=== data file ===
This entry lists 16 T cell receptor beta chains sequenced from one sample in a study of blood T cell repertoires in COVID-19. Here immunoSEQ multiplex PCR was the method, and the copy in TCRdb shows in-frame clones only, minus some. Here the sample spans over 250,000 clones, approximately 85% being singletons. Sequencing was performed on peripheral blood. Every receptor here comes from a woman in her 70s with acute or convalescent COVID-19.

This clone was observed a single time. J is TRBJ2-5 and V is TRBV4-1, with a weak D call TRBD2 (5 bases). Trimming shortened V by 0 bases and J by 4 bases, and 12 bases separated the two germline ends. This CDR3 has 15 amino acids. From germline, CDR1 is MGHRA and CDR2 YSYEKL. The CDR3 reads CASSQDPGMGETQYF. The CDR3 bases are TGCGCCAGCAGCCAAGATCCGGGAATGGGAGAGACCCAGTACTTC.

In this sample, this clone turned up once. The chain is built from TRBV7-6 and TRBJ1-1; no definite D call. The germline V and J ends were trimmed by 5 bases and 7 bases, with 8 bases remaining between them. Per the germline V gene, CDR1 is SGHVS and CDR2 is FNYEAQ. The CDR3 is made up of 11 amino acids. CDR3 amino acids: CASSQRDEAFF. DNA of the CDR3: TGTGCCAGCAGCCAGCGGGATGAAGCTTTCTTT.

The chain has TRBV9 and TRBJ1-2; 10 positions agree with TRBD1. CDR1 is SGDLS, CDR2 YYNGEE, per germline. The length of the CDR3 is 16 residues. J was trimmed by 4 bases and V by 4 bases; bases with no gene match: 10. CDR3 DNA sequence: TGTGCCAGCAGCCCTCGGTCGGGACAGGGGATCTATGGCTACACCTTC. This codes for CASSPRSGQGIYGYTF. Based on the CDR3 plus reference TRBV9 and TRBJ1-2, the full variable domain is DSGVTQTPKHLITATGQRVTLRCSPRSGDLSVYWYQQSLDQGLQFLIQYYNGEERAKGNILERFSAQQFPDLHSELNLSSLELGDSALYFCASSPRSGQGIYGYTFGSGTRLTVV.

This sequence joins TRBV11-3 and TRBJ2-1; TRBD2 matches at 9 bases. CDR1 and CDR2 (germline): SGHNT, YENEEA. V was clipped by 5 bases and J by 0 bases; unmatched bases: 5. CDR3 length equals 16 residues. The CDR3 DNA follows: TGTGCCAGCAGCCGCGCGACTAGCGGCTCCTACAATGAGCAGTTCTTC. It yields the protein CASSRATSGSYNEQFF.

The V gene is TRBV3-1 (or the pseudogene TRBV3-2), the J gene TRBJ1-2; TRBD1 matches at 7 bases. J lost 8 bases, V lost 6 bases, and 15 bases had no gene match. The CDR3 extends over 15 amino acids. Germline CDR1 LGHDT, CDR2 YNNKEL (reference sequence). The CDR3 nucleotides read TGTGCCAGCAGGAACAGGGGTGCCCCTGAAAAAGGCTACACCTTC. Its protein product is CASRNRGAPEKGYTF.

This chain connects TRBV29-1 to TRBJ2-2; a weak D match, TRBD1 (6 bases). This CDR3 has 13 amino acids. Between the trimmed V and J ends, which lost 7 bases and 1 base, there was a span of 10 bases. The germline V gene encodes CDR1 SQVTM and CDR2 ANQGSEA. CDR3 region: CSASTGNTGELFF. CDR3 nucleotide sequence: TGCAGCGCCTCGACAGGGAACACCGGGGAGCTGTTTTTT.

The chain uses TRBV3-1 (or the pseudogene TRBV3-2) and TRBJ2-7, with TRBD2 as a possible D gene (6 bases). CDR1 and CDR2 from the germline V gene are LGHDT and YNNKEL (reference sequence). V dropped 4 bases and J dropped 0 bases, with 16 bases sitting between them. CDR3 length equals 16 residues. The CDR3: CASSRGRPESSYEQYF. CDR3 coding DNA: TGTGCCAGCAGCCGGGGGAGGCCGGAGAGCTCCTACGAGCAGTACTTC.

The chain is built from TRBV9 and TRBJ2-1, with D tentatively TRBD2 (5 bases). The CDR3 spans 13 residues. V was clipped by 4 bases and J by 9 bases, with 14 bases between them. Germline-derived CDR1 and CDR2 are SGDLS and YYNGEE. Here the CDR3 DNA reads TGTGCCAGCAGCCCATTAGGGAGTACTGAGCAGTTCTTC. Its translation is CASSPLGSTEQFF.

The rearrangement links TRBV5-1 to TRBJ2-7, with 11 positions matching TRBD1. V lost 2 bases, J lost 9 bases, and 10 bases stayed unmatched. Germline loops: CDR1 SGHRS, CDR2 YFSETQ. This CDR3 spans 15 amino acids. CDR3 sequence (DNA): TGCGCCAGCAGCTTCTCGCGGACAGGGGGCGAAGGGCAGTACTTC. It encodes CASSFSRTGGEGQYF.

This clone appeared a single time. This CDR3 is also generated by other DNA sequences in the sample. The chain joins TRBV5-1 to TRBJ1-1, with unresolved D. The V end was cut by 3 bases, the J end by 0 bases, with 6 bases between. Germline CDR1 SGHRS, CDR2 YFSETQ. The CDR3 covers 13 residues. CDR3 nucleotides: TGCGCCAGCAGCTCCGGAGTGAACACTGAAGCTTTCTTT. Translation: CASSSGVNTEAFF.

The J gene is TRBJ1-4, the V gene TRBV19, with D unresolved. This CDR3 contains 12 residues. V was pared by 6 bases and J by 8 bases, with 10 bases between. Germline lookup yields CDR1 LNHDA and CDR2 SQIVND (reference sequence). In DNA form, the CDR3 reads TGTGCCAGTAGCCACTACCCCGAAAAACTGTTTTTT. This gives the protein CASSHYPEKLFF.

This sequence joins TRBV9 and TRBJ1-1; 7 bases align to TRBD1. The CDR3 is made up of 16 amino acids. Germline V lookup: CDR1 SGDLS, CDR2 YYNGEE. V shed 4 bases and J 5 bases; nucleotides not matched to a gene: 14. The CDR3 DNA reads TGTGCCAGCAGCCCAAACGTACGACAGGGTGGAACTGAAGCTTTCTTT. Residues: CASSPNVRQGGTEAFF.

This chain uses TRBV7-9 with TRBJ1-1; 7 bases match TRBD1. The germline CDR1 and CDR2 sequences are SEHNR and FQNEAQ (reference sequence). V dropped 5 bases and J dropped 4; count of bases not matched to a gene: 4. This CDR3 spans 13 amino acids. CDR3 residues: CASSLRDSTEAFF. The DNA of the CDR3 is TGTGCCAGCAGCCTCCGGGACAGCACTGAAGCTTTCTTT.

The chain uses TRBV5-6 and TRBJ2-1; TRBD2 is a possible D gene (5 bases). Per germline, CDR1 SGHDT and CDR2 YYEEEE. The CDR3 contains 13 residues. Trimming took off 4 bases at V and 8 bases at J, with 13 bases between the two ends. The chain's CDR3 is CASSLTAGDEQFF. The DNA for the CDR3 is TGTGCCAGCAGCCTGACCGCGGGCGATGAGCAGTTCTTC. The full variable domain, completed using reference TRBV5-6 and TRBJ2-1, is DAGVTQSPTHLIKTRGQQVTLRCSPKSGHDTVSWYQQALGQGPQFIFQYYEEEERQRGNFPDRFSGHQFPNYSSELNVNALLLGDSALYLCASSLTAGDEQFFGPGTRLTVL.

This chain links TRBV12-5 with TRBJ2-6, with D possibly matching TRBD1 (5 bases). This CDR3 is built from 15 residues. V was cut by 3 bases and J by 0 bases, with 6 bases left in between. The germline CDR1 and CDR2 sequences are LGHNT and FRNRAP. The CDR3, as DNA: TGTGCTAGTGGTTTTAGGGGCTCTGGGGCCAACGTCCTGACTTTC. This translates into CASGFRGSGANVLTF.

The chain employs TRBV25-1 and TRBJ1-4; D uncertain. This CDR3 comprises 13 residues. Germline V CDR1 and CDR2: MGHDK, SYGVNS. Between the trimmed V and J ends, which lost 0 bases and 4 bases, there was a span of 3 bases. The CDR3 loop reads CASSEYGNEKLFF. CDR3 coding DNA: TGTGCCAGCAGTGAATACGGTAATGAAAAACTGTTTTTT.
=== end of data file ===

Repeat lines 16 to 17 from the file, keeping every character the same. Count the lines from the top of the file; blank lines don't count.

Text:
This chain links TRBV12-5 with TRBJ2-6, with D possibly matching TRBD1 (5 bases). This CDR3 is built from 15 residues. V was cut by 3 bases and J by 0 bases, with 6 bases left in between. The germline CDR1 and CDR2 sequences are LGHNT and FRNRAP. The CDR3, as DNA: TGTGCTAGTGGTTTTAGGGGCTCTGGGGCCAACGTCCTGACTTTC. This translates into CASGFRGSGANVLTF.

The chain employs TRBV25-1 and TRBJ1-4; D uncertain. This CDR3 comprises 13 residues. Germline V CDR1 and CDR2: MGHDK, SYGVNS. Between the trimmed V and J ends, which lost 0 bases and 4 bases, there was a span of 3 bases. The CDR3 loop reads CASSEYGNEKLFF. CDR3 coding DNA: TGTGCCAGCAGTGAATACGGTAATGAAAAACTGTTTTTT.